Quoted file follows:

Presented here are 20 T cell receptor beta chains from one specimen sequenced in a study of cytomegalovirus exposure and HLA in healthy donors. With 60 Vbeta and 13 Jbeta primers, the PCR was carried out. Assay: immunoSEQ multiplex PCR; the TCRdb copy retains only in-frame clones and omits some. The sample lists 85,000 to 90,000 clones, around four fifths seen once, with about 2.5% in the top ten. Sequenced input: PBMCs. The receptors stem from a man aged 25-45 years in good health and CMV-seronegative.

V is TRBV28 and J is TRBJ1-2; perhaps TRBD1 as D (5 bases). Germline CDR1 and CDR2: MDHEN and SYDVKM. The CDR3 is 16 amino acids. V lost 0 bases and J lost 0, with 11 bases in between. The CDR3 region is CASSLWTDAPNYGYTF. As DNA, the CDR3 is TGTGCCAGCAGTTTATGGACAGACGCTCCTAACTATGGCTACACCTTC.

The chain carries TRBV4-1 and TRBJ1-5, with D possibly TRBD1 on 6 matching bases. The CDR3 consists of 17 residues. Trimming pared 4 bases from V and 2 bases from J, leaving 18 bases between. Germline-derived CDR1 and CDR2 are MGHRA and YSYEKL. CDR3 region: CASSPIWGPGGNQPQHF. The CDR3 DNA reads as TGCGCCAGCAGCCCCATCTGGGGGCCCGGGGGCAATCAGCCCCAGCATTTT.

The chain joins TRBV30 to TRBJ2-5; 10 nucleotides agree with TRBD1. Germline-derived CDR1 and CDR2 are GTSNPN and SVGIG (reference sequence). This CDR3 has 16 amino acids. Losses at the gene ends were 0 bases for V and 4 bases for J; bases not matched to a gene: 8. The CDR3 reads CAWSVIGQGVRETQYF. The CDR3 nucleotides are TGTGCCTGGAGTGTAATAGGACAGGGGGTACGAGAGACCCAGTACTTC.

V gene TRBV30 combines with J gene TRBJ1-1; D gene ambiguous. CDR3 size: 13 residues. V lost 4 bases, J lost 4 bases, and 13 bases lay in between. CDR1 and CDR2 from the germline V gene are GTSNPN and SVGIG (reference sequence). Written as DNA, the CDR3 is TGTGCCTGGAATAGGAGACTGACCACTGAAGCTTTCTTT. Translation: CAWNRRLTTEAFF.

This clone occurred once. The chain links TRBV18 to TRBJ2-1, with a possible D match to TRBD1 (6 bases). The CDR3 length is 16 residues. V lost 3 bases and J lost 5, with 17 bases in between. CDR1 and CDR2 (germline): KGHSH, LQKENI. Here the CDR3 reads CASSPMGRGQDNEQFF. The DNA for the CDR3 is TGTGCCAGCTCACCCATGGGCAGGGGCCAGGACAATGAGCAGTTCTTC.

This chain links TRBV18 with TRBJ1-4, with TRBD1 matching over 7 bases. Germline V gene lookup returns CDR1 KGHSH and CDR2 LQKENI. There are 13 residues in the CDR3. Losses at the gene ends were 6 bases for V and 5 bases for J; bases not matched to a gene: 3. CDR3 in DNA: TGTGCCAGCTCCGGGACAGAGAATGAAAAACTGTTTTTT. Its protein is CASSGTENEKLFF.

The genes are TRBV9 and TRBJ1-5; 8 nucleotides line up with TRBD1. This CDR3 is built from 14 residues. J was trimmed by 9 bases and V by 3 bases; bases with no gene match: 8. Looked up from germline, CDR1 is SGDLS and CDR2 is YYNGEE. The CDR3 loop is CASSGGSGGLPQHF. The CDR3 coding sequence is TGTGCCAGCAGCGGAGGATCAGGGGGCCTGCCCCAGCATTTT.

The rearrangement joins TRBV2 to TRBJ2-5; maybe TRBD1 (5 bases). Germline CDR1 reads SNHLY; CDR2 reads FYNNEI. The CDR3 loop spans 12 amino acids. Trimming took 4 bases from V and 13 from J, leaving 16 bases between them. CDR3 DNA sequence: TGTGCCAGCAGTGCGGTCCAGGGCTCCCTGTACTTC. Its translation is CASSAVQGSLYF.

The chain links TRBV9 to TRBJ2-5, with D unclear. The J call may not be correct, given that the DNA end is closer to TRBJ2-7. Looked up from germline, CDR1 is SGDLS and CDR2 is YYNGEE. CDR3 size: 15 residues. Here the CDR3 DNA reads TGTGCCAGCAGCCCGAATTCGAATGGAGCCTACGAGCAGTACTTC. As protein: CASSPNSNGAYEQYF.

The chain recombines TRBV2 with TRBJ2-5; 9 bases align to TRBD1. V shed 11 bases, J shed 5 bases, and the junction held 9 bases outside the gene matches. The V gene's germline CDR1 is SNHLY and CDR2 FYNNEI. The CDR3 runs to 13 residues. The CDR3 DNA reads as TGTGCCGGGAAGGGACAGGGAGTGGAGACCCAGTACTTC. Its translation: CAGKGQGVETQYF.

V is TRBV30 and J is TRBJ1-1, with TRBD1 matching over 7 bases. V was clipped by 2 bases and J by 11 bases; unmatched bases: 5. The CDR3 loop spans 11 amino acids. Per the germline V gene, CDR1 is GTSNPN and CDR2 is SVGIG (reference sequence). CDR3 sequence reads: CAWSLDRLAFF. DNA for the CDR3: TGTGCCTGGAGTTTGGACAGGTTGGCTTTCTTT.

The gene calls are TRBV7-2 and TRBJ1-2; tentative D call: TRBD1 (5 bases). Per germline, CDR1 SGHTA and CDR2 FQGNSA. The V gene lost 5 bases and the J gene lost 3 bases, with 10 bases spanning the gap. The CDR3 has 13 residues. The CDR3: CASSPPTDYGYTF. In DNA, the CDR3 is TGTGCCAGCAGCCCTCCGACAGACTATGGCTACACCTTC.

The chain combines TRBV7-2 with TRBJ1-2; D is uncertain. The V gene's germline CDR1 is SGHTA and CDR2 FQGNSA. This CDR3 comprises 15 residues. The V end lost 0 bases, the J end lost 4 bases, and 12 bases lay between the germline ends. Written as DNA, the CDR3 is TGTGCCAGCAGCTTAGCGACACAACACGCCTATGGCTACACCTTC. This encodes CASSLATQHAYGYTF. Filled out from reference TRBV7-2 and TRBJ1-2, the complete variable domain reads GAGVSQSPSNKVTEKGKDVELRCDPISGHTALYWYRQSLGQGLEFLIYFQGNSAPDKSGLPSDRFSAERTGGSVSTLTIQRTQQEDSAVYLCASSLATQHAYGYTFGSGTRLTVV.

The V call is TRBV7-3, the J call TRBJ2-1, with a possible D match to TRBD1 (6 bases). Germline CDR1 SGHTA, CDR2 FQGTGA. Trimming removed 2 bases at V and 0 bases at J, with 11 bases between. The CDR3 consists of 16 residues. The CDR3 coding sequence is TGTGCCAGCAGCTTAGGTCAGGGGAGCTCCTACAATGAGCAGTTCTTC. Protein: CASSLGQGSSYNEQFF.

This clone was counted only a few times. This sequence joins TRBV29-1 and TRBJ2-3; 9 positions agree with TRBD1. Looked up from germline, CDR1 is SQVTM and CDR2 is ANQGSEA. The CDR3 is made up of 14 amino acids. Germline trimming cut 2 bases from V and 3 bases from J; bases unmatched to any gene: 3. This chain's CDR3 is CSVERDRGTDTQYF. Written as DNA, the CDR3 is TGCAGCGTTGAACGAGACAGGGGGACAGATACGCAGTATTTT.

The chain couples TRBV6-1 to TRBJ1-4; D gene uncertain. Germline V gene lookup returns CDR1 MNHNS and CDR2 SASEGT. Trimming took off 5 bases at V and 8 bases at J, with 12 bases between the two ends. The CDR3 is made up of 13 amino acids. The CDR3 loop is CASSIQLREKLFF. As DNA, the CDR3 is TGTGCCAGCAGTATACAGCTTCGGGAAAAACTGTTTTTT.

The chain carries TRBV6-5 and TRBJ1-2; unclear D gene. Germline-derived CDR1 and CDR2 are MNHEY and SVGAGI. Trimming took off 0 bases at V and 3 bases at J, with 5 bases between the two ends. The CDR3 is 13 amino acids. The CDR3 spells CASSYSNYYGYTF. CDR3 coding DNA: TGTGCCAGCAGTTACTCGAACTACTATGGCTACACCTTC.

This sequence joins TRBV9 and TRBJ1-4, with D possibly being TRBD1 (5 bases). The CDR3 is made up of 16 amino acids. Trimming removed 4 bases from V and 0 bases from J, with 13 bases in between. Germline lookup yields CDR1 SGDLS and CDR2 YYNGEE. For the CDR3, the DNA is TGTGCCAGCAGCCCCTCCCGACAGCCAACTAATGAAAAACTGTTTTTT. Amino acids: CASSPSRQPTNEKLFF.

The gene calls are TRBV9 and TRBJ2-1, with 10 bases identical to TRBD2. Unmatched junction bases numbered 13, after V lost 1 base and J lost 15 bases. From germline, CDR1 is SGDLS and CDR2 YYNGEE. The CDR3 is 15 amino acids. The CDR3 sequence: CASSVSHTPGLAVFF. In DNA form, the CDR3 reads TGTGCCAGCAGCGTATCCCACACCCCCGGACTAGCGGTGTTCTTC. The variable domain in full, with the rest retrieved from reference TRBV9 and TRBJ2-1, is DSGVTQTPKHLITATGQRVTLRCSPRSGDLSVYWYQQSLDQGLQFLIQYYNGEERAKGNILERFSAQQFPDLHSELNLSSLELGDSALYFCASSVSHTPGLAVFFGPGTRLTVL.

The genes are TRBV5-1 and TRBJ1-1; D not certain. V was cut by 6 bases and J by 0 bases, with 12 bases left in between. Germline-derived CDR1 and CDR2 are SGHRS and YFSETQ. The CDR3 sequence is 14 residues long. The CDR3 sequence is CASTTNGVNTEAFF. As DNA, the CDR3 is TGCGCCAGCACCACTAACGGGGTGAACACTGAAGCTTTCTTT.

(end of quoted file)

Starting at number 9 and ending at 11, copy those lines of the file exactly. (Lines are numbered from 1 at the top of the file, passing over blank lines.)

The rearrangement joins TRBV2 to TRBJ2-5; maybe TRBD1 (5 bases). Germline CDR1 reads SNHLY; CDR2 reads FYNNEI. The CDR3 loop spans 12 amino acids. Trimming took 4 bases from V and 13 from J, leaving 16 bases between them. CDR3 DNA sequence: TGTGCCAGCAGTGCGGTCCAGGGCTCCCTGTACTTC. Its translation is CASSAVQGSLYF.

The chain links TRBV9 to TRBJ2-5, with D unclear. The J call may not be correct, given that the DNA end is closer to TRBJ2-7. Looked up from germline, CDR1 is SGDLS and CDR2 is YYNGEE. CDR3 size: 15 residues. Here the CDR3 DNA reads TGTGCCAGCAGCCCGAATTCGAATGGAGCCTACGAGCAGTACTTC. As protein: CASSPNSNGAYEQYF.

The chain recombines TRBV2 with TRBJ2-5; 9 bases align to TRBD1. V shed 11 bases, J shed 5 bases, and the junction held 9 bases outside the gene matches. The V gene's germline CDR1 is SNHLY and CDR2 FYNNEI. The CDR3 runs to 13 residues. The CDR3 DNA reads as TGTGCCGGGAAGGGACAGGGAGTGGAGACCCAGTACTTC. Its translation: CAGKGQGVETQYF.